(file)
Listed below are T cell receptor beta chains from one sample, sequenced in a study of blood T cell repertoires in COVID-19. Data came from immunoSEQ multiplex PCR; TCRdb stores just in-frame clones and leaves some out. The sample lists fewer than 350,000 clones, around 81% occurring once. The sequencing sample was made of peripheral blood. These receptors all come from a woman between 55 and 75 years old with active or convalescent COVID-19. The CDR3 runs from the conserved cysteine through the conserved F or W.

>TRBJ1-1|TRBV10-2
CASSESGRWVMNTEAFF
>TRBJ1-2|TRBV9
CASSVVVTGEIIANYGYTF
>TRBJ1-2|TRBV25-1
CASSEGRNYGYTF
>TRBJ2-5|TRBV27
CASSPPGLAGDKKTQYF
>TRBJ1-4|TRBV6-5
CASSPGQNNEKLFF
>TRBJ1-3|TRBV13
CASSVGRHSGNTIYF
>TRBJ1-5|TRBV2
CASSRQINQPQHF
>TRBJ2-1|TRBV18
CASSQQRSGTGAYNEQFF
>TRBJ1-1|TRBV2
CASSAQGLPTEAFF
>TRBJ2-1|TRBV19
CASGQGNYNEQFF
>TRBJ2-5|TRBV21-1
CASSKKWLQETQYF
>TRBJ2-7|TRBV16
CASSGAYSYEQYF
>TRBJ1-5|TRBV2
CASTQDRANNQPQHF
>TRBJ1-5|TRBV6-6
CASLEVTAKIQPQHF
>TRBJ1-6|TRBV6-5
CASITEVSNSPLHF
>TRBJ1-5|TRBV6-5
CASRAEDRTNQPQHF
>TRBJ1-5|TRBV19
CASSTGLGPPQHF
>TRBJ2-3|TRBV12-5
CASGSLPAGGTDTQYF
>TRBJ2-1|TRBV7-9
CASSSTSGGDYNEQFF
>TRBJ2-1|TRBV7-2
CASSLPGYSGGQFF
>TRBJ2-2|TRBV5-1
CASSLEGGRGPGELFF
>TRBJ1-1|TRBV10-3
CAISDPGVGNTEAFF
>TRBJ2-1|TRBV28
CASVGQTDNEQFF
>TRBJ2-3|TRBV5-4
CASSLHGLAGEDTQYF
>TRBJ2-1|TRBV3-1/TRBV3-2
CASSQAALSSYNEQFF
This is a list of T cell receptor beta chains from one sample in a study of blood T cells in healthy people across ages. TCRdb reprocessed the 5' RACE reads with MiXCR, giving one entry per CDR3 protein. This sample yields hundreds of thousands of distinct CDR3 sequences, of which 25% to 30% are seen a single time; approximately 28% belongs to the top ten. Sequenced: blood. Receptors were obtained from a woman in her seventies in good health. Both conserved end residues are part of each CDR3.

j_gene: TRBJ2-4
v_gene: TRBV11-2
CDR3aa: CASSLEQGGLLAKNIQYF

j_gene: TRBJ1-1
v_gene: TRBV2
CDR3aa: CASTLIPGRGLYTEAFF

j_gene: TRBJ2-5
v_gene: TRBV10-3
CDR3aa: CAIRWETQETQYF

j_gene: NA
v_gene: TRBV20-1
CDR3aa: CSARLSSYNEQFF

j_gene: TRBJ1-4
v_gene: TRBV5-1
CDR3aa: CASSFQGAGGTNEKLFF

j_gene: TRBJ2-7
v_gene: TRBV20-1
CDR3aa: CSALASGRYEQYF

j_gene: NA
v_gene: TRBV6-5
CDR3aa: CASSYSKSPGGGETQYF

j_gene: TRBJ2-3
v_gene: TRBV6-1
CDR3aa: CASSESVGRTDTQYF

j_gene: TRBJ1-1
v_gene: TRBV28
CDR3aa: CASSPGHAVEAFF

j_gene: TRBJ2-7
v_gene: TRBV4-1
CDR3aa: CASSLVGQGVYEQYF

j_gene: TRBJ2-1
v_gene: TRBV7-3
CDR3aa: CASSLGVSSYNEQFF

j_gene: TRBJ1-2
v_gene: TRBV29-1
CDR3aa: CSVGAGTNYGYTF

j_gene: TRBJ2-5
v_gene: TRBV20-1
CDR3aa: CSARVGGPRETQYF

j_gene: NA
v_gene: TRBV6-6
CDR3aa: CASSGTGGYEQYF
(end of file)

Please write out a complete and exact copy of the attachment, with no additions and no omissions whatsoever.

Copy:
Listed below are T cell receptor beta chains from one sample, sequenced in a study of blood T cell repertoires in COVID-19. Data came from immunoSEQ multiplex PCR; TCRdb stores just in-frame clones and leaves some out. The sample lists fewer than 350,000 clones, around 81% occurring once. The sequencing sample was made of peripheral blood. These receptors all come from a woman between 55 and 75 years old with active or convalescent COVID-19. The CDR3 runs from the conserved cysteine through the conserved F or W.

>TRBJ1-1|TRBV10-2
CASSESGRWVMNTEAFF
>TRBJ1-2|TRBV9
CASSVVVTGEIIANYGYTF
>TRBJ1-2|TRBV25-1
CASSEGRNYGYTF
>TRBJ2-5|TRBV27
CASSPPGLAGDKKTQYF
>TRBJ1-4|TRBV6-5
CASSPGQNNEKLFF
>TRBJ1-3|TRBV13
CASSVGRHSGNTIYF
>TRBJ1-5|TRBV2
CASSRQINQPQHF
>TRBJ2-1|TRBV18
CASSQQRSGTGAYNEQFF
>TRBJ1-1|TRBV2
CASSAQGLPTEAFF
>TRBJ2-1|TRBV19
CASGQGNYNEQFF
>TRBJ2-5|TRBV21-1
CASSKKWLQETQYF
>TRBJ2-7|TRBV16
CASSGAYSYEQYF
>TRBJ1-5|TRBV2
CASTQDRANNQPQHF
>TRBJ1-5|TRBV6-6
CASLEVTAKIQPQHF
>TRBJ1-6|TRBV6-5
CASITEVSNSPLHF
>TRBJ1-5|TRBV6-5
CASRAEDRTNQPQHF
>TRBJ1-5|TRBV19
CASSTGLGPPQHF
>TRBJ2-3|TRBV12-5
CASGSLPAGGTDTQYF
>TRBJ2-1|TRBV7-9
CASSSTSGGDYNEQFF
>TRBJ2-1|TRBV7-2
CASSLPGYSGGQFF
>TRBJ2-2|TRBV5-1
CASSLEGGRGPGELFF
>TRBJ1-1|TRBV10-3
CAISDPGVGNTEAFF
>TRBJ2-1|TRBV28
CASVGQTDNEQFF
>TRBJ2-3|TRBV5-4
CASSLHGLAGEDTQYF
>TRBJ2-1|TRBV3-1/TRBV3-2
CASSQAALSSYNEQFF
This is a list of T cell receptor beta chains from one sample in a study of blood T cells in healthy people across ages. TCRdb reprocessed the 5' RACE reads with MiXCR, giving one entry per CDR3 protein. This sample yields hundreds of thousands of distinct CDR3 sequences, of which 25% to 30% are seen a single time; approximately 28% belongs to the top ten. Sequenced: blood. Receptors were obtained from a woman in her seventies in good health. Both conserved end residues are part of each CDR3.

j_gene: TRBJ2-4
v_gene: TRBV11-2
CDR3aa: CASSLEQGGLLAKNIQYF

j_gene: TRBJ1-1
v_gene: TRBV2
CDR3aa: CASTLIPGRGLYTEAFF

j_gene: TRBJ2-5
v_gene: TRBV10-3
CDR3aa: CAIRWETQETQYF

j_gene: NA
v_gene: TRBV20-1
CDR3aa: CSARLSSYNEQFF

j_gene: TRBJ1-4
v_gene: TRBV5-1
CDR3aa: CASSFQGAGGTNEKLFF

j_gene: TRBJ2-7
v_gene: TRBV20-1
CDR3aa: CSALASGRYEQYF

j_gene: NA
v_gene: TRBV6-5
CDR3aa: CASSYSKSPGGGETQYF

j_gene: TRBJ2-3
v_gene: TRBV6-1
CDR3aa: CASSESVGRTDTQYF

j_gene: TRBJ1-1
v_gene: TRBV28
CDR3aa: CASSPGHAVEAFF

j_gene: TRBJ2-7
v_gene: TRBV4-1
CDR3aa: CASSLVGQGVYEQYF

j_gene: TRBJ2-1
v_gene: TRBV7-3
CDR3aa: CASSLGVSSYNEQFF

j_gene: TRBJ1-2
v_gene: TRBV29-1
CDR3aa: CSVGAGTNYGYTF

j_gene: TRBJ2-5
v_gene: TRBV20-1
CDR3aa: CSARVGGPRETQYF

j_gene: NA
v_gene: TRBV6-6
CDR3aa: CASSGTGGYEQYF